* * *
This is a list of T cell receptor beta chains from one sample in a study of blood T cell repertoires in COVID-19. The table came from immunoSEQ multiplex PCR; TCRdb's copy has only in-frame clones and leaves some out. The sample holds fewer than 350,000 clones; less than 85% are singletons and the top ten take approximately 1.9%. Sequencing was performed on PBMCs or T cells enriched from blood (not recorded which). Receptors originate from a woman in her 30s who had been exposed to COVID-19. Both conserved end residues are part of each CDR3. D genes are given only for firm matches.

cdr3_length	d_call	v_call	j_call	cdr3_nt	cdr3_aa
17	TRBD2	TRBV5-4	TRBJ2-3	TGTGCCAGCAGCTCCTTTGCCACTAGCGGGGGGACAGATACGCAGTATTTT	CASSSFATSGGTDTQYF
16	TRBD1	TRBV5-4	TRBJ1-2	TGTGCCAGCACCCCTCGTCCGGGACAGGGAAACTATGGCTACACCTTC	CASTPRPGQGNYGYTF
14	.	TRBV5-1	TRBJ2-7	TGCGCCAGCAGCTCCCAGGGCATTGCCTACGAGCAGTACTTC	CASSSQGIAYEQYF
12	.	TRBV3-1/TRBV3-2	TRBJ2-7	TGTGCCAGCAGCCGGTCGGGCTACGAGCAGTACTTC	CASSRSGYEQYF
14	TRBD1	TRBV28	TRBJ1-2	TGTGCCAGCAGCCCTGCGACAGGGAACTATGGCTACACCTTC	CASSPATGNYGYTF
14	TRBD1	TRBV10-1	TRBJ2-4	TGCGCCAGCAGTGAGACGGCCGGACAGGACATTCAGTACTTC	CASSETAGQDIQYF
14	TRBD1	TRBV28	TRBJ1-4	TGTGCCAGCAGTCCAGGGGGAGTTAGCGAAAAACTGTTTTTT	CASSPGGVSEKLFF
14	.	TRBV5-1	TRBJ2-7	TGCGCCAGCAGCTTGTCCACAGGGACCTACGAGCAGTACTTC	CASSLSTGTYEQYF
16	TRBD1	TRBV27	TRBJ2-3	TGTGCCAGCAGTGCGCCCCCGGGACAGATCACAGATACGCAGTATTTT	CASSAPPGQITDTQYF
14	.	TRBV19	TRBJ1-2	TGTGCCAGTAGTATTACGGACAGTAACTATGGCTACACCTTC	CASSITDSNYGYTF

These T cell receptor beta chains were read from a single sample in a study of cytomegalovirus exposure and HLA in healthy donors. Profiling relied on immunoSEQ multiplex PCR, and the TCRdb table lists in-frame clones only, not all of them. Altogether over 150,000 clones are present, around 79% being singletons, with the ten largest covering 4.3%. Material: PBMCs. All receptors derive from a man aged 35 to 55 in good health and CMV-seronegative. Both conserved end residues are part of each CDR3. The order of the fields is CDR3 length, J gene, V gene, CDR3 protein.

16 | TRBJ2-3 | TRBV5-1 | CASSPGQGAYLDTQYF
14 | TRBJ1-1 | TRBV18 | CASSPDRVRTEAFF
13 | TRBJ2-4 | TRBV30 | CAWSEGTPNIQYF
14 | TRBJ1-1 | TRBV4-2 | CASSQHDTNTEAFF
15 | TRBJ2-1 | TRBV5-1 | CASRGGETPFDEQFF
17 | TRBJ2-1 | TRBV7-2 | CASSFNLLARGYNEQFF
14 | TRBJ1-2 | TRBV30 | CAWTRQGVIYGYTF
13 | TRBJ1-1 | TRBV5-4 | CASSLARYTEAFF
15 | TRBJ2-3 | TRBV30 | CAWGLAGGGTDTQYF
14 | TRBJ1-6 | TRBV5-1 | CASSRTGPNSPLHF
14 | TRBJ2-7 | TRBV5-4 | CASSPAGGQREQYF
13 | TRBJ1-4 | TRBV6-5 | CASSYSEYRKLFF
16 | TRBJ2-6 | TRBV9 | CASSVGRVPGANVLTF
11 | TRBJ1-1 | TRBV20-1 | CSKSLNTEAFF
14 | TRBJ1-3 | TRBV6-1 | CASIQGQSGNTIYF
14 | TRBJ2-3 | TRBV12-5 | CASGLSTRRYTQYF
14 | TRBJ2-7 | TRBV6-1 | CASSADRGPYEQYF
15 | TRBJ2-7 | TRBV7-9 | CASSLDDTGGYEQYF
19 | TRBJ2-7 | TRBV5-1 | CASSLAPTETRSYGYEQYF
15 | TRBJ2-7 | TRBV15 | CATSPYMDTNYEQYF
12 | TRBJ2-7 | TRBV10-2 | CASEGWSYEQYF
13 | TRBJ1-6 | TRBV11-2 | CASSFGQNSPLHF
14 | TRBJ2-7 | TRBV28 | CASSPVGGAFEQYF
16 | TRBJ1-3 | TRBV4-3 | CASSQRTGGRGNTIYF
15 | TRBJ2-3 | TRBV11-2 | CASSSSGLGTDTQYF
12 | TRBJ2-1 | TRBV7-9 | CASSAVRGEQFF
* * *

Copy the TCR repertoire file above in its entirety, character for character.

This is a list of T cell receptor beta chains from one sample in a study of blood T cell repertoires in COVID-19. The table came from immunoSEQ multiplex PCR; TCRdb's copy has only in-frame clones and leaves some out. The sample holds fewer than 350,000 clones; less than 85% are singletons and the top ten take approximately 1.9%. Sequencing was performed on PBMCs or T cells enriched from blood (not recorded which). Receptors originate from a woman in her 30s who had been exposed to COVID-19. Both conserved end residues are part of each CDR3. D genes are given only for firm matches.

cdr3_length	d_call	v_call	j_call	cdr3_nt	cdr3_aa
17	TRBD2	TRBV5-4	TRBJ2-3	TGTGCCAGCAGCTCCTTTGCCACTAGCGGGGGGACAGATACGCAGTATTTT	CASSSFATSGGTDTQYF
16	TRBD1	TRBV5-4	TRBJ1-2	TGTGCCAGCACCCCTCGTCCGGGACAGGGAAACTATGGCTACACCTTC	CASTPRPGQGNYGYTF
14	.	TRBV5-1	TRBJ2-7	TGCGCCAGCAGCTCCCAGGGCATTGCCTACGAGCAGTACTTC	CASSSQGIAYEQYF
12	.	TRBV3-1/TRBV3-2	TRBJ2-7	TGTGCCAGCAGCCGGTCGGGCTACGAGCAGTACTTC	CASSRSGYEQYF
14	TRBD1	TRBV28	TRBJ1-2	TGTGCCAGCAGCCCTGCGACAGGGAACTATGGCTACACCTTC	CASSPATGNYGYTF
14	TRBD1	TRBV10-1	TRBJ2-4	TGCGCCAGCAGTGAGACGGCCGGACAGGACATTCAGTACTTC	CASSETAGQDIQYF
14	TRBD1	TRBV28	TRBJ1-4	TGTGCCAGCAGTCCAGGGGGAGTTAGCGAAAAACTGTTTTTT	CASSPGGVSEKLFF
14	.	TRBV5-1	TRBJ2-7	TGCGCCAGCAGCTTGTCCACAGGGACCTACGAGCAGTACTTC	CASSLSTGTYEQYF
16	TRBD1	TRBV27	TRBJ2-3	TGTGCCAGCAGTGCGCCCCCGGGACAGATCACAGATACGCAGTATTTT	CASSAPPGQITDTQYF
14	.	TRBV19	TRBJ1-2	TGTGCCAGTAGTATTACGGACAGTAACTATGGCTACACCTTC	CASSITDSNYGYTF

These T cell receptor beta chains were read from a single sample in a study of cytomegalovirus exposure and HLA in healthy donors. Profiling relied on immunoSEQ multiplex PCR, and the TCRdb table lists in-frame clones only, not all of them. Altogether over 150,000 clones are present, around 79% being singletons, with the ten largest covering 4.3%. Material: PBMCs. All receptors derive from a man aged 35 to 55 in good health and CMV-seronegative. Both conserved end residues are part of each CDR3. The order of the fields is CDR3 length, J gene, V gene, CDR3 protein.

16 | TRBJ2-3 | TRBV5-1 | CASSPGQGAYLDTQYF
14 | TRBJ1-1 | TRBV18 | CASSPDRVRTEAFF
13 | TRBJ2-4 | TRBV30 | CAWSEGTPNIQYF
14 | TRBJ1-1 | TRBV4-2 | CASSQHDTNTEAFF
15 | TRBJ2-1 | TRBV5-1 | CASRGGETPFDEQFF
17 | TRBJ2-1 | TRBV7-2 | CASSFNLLARGYNEQFF
14 | TRBJ1-2 | TRBV30 | CAWTRQGVIYGYTF
13 | TRBJ1-1 | TRBV5-4 | CASSLARYTEAFF
15 | TRBJ2-3 | TRBV30 | CAWGLAGGGTDTQYF
14 | TRBJ1-6 | TRBV5-1 | CASSRTGPNSPLHF
14 | TRBJ2-7 | TRBV5-4 | CASSPAGGQREQYF
13 | TRBJ1-4 | TRBV6-5 | CASSYSEYRKLFF
16 | TRBJ2-6 | TRBV9 | CASSVGRVPGANVLTF
11 | TRBJ1-1 | TRBV20-1 | CSKSLNTEAFF
14 | TRBJ1-3 | TRBV6-1 | CASIQGQSGNTIYF
14 | TRBJ2-3 | TRBV12-5 | CASGLSTRRYTQYF
14 | TRBJ2-7 | TRBV6-1 | CASSADRGPYEQYF
15 | TRBJ2-7 | TRBV7-9 | CASSLDDTGGYEQYF
19 | TRBJ2-7 | TRBV5-1 | CASSLAPTETRSYGYEQYF
15 | TRBJ2-7 | TRBV15 | CATSPYMDTNYEQYF
12 | TRBJ2-7 | TRBV10-2 | CASEGWSYEQYF
13 | TRBJ1-6 | TRBV11-2 | CASSFGQNSPLHF
14 | TRBJ2-7 | TRBV28 | CASSPVGGAFEQYF
16 | TRBJ1-3 | TRBV4-3 | CASSQRTGGRGNTIYF
15 | TRBJ2-3 | TRBV11-2 | CASSSSGLGTDTQYF
12 | TRBJ2-1 | TRBV7-9 | CASSAVRGEQFF